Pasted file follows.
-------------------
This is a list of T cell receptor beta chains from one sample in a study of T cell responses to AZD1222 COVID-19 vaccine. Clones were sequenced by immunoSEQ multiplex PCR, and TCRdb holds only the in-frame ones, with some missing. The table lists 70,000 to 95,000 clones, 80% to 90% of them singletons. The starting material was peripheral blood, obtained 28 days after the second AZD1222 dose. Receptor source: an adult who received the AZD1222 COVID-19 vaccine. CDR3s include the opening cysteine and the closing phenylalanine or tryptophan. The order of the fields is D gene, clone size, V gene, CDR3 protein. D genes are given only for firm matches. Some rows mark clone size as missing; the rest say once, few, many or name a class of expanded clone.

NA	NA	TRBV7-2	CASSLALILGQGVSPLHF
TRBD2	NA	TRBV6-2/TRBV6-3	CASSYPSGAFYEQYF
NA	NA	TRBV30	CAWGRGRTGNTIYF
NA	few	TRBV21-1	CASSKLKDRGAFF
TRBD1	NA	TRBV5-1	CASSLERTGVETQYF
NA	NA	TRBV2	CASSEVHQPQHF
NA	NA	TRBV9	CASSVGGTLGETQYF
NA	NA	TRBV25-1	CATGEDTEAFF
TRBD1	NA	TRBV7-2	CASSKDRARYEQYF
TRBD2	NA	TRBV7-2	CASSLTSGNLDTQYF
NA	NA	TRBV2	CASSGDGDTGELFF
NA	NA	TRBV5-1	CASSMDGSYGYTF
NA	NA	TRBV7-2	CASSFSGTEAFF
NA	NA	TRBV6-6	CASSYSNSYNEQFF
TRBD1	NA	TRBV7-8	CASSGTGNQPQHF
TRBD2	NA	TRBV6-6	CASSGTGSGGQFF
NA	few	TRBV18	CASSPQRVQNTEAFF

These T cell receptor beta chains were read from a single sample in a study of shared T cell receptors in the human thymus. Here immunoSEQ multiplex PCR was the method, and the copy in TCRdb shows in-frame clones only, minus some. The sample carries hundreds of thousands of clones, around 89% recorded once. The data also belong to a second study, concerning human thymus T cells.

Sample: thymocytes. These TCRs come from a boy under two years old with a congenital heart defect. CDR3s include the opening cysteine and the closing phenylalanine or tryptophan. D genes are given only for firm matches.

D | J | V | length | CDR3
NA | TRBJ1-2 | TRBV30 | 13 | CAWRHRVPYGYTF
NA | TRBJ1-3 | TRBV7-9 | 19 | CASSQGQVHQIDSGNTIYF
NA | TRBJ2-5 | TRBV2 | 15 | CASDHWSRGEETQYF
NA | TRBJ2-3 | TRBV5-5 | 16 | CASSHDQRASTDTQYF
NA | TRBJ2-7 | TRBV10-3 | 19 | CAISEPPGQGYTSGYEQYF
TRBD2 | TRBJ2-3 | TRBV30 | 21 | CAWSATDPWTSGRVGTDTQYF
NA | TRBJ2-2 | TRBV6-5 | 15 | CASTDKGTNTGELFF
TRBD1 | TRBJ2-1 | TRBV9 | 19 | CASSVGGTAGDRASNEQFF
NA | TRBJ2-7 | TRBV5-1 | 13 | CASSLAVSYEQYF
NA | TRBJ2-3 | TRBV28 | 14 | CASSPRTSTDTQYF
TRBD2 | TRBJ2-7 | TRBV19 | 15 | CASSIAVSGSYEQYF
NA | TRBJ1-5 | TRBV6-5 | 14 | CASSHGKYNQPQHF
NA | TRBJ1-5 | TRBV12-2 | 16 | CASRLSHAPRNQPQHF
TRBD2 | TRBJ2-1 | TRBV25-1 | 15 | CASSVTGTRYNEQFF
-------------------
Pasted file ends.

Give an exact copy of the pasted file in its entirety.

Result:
This is a list of T cell receptor beta chains from one sample in a study of T cell responses to AZD1222 COVID-19 vaccine. Clones were sequenced by immunoSEQ multiplex PCR, and TCRdb holds only the in-frame ones, with some missing. The table lists 70,000 to 95,000 clones, 80% to 90% of them singletons. The starting material was peripheral blood, obtained 28 days after the second AZD1222 dose. Receptor source: an adult who received the AZD1222 COVID-19 vaccine. CDR3s include the opening cysteine and the closing phenylalanine or tryptophan. The order of the fields is D gene, clone size, V gene, CDR3 protein. D genes are given only for firm matches. Some rows mark clone size as missing; the rest say once, few, many or name a class of expanded clone.

NA	NA	TRBV7-2	CASSLALILGQGVSPLHF
TRBD2	NA	TRBV6-2/TRBV6-3	CASSYPSGAFYEQYF
NA	NA	TRBV30	CAWGRGRTGNTIYF
NA	few	TRBV21-1	CASSKLKDRGAFF
TRBD1	NA	TRBV5-1	CASSLERTGVETQYF
NA	NA	TRBV2	CASSEVHQPQHF
NA	NA	TRBV9	CASSVGGTLGETQYF
NA	NA	TRBV25-1	CATGEDTEAFF
TRBD1	NA	TRBV7-2	CASSKDRARYEQYF
TRBD2	NA	TRBV7-2	CASSLTSGNLDTQYF
NA	NA	TRBV2	CASSGDGDTGELFF
NA	NA	TRBV5-1	CASSMDGSYGYTF
NA	NA	TRBV7-2	CASSFSGTEAFF
NA	NA	TRBV6-6	CASSYSNSYNEQFF
TRBD1	NA	TRBV7-8	CASSGTGNQPQHF
TRBD2	NA	TRBV6-6	CASSGTGSGGQFF
NA	few	TRBV18	CASSPQRVQNTEAFF

These T cell receptor beta chains were read from a single sample in a study of shared T cell receptors in the human thymus. Here immunoSEQ multiplex PCR was the method, and the copy in TCRdb shows in-frame clones only, minus some. The sample carries hundreds of thousands of clones, around 89% recorded once. The data also belong to a second study, concerning human thymus T cells.

Sample: thymocytes. These TCRs come from a boy under two years old with a congenital heart defect. CDR3s include the opening cysteine and the closing phenylalanine or tryptophan. D genes are given only for firm matches.

D | J | V | length | CDR3
NA | TRBJ1-2 | TRBV30 | 13 | CAWRHRVPYGYTF
NA | TRBJ1-3 | TRBV7-9 | 19 | CASSQGQVHQIDSGNTIYF
NA | TRBJ2-5 | TRBV2 | 15 | CASDHWSRGEETQYF
NA | TRBJ2-3 | TRBV5-5 | 16 | CASSHDQRASTDTQYF
NA | TRBJ2-7 | TRBV10-3 | 19 | CAISEPPGQGYTSGYEQYF
TRBD2 | TRBJ2-3 | TRBV30 | 21 | CAWSATDPWTSGRVGTDTQYF
NA | TRBJ2-2 | TRBV6-5 | 15 | CASTDKGTNTGELFF
TRBD1 | TRBJ2-1 | TRBV9 | 19 | CASSVGGTAGDRASNEQFF
NA | TRBJ2-7 | TRBV5-1 | 13 | CASSLAVSYEQYF
NA | TRBJ2-3 | TRBV28 | 14 | CASSPRTSTDTQYF
TRBD2 | TRBJ2-7 | TRBV19 | 15 | CASSIAVSGSYEQYF
NA | TRBJ1-5 | TRBV6-5 | 14 | CASSHGKYNQPQHF
NA | TRBJ1-5 | TRBV12-2 | 16 | CASRLSHAPRNQPQHF
TRBD2 | TRBJ2-1 | TRBV25-1 | 15 | CASSVTGTRYNEQFF